WITH SHARP REDUCTIONS in methane emissions key to keeping global warming below 1.5 degrees Celsius, the International Fund for Agricultural Development (IFAD) is launching a new initiative to help developing countries lower methane emissions from agricultural and small-scale farming.
Announced on 8 May at the AIM for Climate Summit, the new programme will receive US$3 million in support from the Global Methane Hub and US$ 1 million in support from the US State Department.
Approximately 42 per cent of methane emissions come from the agriculture sector, primarily originating from livestock through enteric fermentation and manure management, flooded rice cultivation and the burning of crop residues. While small-scale farmers contribute far lower emissions than large-scale and industrial farming, they can nonetheless make a contribution to mitigation efforts.
“The short atmospheric lifetime of methane means that acting now can rapidly reduce the rate of global warming”, said Juan Carlos Mendoza, Director of the Environment, Climate, Gender and Social Inclusion Division at IFAD. “Reducing methane emissions is a priority and IFAD is investing with partners to make it happen in a way that generates global benefits but also leads to better livelihoods for rural communities.”
“This funding will provide smallholder farmers with the right policy and financial support to reduce their methane emissions while also increasing their food production and incomes. We are thrilled to be working with IFAD to make this programme a reality and help achieve the goals of the Global Methane Pledge”, said Rick Duke, the US Deputy Special Envoy for Climate.
“We have observed that when it comes to agricultural methane mitigation, international climate and development finance is insufficient in scale and poorly aligned to those regions where emissions occur”, said Hayden Montgomery, Agriculture Programme Director at the Global Methane Hub. “We are confident that IFAD’s new programme will demonstrate how to successfully mainstream methane mitigation into agricultural development projects and unlock climate finance, and we fully expect other development partners will follow suit.”
Over 150 countries have now signed the Global Methane Pledge, established in 2020, and agreed to take voluntary action to collectively reduce global methane emissions by at least 30 per cent no later than 2030. However, several countries require support to develop the right strategies and processes to achieve their goals in methane reduction.
The IFAD initiative will support the preparation of a guidebook to help countries integrate methane emission reductions in their Nationally Determined Contribution (NDC), mainstream methane reduction in their national planning, budgeting, and public investments procedures, and advance a pipeline of bankable interventions that pioneer methane reduction in the agricultural sector and food systems.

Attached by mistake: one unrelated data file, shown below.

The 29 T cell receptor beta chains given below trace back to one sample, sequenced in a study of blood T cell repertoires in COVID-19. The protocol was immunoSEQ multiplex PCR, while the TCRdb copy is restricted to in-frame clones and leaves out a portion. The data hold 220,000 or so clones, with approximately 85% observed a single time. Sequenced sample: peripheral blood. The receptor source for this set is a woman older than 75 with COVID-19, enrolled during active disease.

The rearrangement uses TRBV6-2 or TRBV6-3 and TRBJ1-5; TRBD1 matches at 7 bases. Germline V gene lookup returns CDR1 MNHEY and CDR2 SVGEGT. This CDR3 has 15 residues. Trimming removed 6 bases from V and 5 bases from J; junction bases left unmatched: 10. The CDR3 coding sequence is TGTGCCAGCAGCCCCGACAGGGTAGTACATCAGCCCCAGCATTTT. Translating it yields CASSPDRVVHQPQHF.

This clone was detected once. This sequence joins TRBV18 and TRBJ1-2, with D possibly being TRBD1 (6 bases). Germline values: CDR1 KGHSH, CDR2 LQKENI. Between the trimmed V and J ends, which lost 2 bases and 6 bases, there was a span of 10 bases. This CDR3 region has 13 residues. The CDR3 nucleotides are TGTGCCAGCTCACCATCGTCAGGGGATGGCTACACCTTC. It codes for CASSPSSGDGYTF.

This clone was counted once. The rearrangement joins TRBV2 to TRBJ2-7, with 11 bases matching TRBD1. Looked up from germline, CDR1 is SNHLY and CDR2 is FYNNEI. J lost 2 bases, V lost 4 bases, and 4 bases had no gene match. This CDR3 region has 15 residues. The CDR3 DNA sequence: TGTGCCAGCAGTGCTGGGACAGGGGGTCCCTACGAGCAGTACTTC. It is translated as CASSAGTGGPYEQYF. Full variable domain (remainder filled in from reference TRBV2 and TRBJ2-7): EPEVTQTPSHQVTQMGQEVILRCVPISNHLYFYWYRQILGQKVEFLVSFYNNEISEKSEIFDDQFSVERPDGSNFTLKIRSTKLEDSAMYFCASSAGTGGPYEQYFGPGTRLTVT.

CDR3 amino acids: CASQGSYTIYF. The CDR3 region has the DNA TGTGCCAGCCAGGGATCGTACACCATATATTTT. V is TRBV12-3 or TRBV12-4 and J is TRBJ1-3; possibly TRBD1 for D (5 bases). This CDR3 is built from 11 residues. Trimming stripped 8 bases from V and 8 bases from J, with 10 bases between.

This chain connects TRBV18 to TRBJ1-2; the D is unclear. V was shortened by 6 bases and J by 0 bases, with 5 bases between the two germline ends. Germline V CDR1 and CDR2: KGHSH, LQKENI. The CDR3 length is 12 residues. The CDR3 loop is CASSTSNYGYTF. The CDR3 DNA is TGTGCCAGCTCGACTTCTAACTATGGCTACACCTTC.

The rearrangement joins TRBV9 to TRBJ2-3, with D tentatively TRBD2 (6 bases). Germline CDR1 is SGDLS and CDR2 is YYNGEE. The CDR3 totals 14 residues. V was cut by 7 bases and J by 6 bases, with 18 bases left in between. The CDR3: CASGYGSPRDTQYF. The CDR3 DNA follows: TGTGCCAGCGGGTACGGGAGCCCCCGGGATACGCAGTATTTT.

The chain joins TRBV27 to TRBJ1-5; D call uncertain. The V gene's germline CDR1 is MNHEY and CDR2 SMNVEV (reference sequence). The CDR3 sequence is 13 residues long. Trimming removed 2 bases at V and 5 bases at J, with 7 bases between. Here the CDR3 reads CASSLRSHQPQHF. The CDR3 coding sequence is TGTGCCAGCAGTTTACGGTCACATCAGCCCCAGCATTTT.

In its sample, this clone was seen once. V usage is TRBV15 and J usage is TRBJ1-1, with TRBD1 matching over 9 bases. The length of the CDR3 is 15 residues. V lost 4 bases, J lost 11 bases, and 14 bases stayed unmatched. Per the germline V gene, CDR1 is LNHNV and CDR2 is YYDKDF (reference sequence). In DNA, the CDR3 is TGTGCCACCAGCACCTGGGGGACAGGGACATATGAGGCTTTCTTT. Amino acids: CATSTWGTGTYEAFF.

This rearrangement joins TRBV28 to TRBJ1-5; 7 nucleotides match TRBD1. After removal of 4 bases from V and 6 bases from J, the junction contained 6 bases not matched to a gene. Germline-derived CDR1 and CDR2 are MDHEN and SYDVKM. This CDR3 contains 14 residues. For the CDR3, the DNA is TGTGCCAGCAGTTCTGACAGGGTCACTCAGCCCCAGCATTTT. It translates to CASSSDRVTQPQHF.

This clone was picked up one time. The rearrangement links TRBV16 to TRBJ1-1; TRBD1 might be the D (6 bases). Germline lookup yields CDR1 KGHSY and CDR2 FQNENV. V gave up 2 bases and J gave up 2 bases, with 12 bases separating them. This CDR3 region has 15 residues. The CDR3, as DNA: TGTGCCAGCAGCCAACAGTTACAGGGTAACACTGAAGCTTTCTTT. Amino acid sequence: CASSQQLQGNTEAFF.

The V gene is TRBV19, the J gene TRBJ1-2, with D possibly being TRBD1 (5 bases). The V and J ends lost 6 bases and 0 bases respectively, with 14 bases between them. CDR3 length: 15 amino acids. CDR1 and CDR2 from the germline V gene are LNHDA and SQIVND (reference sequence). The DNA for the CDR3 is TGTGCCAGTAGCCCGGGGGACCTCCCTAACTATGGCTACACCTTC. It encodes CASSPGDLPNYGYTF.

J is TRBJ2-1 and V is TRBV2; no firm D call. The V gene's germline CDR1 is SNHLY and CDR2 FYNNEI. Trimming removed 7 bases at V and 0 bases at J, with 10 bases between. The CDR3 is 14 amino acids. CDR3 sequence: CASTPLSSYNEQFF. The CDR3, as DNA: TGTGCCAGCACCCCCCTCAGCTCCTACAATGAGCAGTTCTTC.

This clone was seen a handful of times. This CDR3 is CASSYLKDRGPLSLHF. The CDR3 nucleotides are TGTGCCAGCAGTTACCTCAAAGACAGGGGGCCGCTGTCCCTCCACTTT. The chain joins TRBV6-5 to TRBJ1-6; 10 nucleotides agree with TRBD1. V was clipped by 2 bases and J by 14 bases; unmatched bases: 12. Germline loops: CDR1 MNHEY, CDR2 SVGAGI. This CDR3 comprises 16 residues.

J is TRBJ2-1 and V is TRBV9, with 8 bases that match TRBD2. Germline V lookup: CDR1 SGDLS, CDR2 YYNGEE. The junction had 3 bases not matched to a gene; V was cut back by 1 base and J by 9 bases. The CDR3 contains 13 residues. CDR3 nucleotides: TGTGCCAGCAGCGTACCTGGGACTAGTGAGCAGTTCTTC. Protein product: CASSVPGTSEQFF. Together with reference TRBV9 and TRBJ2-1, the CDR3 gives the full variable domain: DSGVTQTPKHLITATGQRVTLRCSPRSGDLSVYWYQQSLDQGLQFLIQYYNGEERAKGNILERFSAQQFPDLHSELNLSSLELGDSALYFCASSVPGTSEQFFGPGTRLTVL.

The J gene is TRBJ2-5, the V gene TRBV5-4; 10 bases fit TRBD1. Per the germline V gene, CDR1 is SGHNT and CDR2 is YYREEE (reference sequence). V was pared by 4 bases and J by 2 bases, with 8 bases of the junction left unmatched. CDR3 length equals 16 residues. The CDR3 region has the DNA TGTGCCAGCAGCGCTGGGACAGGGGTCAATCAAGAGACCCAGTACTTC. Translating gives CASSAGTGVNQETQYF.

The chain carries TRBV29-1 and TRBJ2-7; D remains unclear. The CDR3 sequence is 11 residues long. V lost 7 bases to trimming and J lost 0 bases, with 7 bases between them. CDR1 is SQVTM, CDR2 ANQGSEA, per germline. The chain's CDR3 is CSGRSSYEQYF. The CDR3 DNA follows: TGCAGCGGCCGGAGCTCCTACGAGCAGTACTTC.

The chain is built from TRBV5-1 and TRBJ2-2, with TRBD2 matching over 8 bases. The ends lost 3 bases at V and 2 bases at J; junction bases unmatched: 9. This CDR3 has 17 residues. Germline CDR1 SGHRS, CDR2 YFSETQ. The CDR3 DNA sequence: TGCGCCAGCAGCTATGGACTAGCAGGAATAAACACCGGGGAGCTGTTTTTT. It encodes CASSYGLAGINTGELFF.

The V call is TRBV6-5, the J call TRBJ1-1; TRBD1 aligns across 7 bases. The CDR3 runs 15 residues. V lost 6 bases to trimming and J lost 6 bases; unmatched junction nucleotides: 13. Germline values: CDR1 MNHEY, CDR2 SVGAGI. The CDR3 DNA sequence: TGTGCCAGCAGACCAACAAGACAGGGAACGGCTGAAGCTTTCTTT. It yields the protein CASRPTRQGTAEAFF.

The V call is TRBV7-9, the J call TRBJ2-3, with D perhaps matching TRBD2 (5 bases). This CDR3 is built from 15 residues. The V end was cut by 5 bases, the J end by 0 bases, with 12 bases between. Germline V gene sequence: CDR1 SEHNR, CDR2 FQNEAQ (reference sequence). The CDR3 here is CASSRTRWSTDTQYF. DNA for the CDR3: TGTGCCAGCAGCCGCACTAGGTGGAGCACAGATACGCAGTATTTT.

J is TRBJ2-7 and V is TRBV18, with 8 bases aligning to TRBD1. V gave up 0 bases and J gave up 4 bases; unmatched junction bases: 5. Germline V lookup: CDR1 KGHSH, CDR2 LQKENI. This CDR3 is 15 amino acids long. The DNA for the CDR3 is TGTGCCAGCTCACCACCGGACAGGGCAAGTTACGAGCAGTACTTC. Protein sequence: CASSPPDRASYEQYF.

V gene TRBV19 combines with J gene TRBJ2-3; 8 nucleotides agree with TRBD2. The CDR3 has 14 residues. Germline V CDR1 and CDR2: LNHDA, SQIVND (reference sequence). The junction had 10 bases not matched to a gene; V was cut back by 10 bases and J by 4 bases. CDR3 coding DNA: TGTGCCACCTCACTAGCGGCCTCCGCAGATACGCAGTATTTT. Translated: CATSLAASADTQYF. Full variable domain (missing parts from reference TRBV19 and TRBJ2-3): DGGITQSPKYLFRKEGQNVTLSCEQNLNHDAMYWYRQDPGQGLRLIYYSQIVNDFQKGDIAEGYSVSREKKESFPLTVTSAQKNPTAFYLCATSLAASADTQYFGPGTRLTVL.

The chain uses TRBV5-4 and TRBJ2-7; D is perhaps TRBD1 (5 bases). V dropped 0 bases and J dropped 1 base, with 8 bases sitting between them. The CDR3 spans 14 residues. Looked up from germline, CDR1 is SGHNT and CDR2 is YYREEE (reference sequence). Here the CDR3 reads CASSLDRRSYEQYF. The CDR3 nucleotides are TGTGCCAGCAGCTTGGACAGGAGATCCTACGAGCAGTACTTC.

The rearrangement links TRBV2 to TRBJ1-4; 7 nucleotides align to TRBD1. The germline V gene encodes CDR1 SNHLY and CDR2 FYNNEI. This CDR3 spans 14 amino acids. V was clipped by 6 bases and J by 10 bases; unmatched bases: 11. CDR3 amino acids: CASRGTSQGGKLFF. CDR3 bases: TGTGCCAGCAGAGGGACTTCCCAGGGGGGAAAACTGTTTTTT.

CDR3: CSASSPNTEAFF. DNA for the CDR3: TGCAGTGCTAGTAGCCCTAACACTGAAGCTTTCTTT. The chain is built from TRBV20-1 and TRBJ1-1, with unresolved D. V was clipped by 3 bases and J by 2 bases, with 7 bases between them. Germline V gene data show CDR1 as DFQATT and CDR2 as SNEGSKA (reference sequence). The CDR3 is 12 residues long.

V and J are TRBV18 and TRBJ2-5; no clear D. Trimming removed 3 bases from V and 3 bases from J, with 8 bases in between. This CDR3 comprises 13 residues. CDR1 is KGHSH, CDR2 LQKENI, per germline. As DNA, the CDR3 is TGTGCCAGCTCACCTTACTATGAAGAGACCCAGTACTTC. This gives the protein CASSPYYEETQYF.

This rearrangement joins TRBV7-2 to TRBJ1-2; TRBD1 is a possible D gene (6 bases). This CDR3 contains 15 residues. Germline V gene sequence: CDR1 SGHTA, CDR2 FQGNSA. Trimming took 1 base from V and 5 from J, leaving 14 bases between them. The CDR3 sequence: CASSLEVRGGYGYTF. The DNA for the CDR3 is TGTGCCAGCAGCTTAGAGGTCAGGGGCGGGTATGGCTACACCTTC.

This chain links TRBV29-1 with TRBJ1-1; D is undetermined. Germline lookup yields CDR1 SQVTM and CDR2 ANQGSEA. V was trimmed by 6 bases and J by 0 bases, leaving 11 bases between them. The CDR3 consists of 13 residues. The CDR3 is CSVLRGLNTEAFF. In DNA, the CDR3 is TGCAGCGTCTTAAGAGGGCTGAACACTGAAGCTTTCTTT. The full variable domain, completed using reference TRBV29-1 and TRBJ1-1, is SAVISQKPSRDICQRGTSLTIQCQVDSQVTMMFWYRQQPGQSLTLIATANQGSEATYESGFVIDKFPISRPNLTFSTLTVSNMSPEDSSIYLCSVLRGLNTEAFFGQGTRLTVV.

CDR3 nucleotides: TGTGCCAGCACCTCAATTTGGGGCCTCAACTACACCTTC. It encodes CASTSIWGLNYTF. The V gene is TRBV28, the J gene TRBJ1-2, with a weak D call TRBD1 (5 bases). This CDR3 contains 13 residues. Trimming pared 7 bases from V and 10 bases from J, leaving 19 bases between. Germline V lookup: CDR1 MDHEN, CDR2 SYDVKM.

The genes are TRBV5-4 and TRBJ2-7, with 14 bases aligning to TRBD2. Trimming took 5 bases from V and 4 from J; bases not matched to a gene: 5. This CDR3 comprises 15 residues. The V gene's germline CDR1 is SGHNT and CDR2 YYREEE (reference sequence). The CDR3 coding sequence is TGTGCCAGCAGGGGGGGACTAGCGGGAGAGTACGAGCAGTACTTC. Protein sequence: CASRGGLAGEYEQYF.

IFAD will provide technical assistance to 15 countries to support the integration of methane reductions in their updated NDC for submissions to the United Nations Framework Convention on Climate Change in 2025. The Fund will also assist these countries to design projects and blended finance solutions, to reduce methane emissions in agriculture and food systems.
The initiative will help to highlight the multiple advantages of a variety of solutions to reduce methane emissions. For example, approaches that introduce better feed also promote animal health and husbandry. Specific techniques to use less water to grow rice, or using improved rice varieties that reduce the time between planting and harvesting, can also lead to increased rice production.
“Reducing methane emissions doesn’t mean producing less, on the contrary many agricultural practices are win-win solutions and can lead to emissions reductions and increased production and incomes for farmers. This is essential as many farmers live in poverty or are on the brink and many countries need to increase domestic production for local consumption”, said Mendoza.
Last November, IFAD and the US State Department announced a new partnership to support small-scale farmers in developing countries to better adapt to climate change and further reduce highly polluting methane emissions and prioritise methane mitigation in upcoming IFAD projects valued at an estimated US$ 500 million.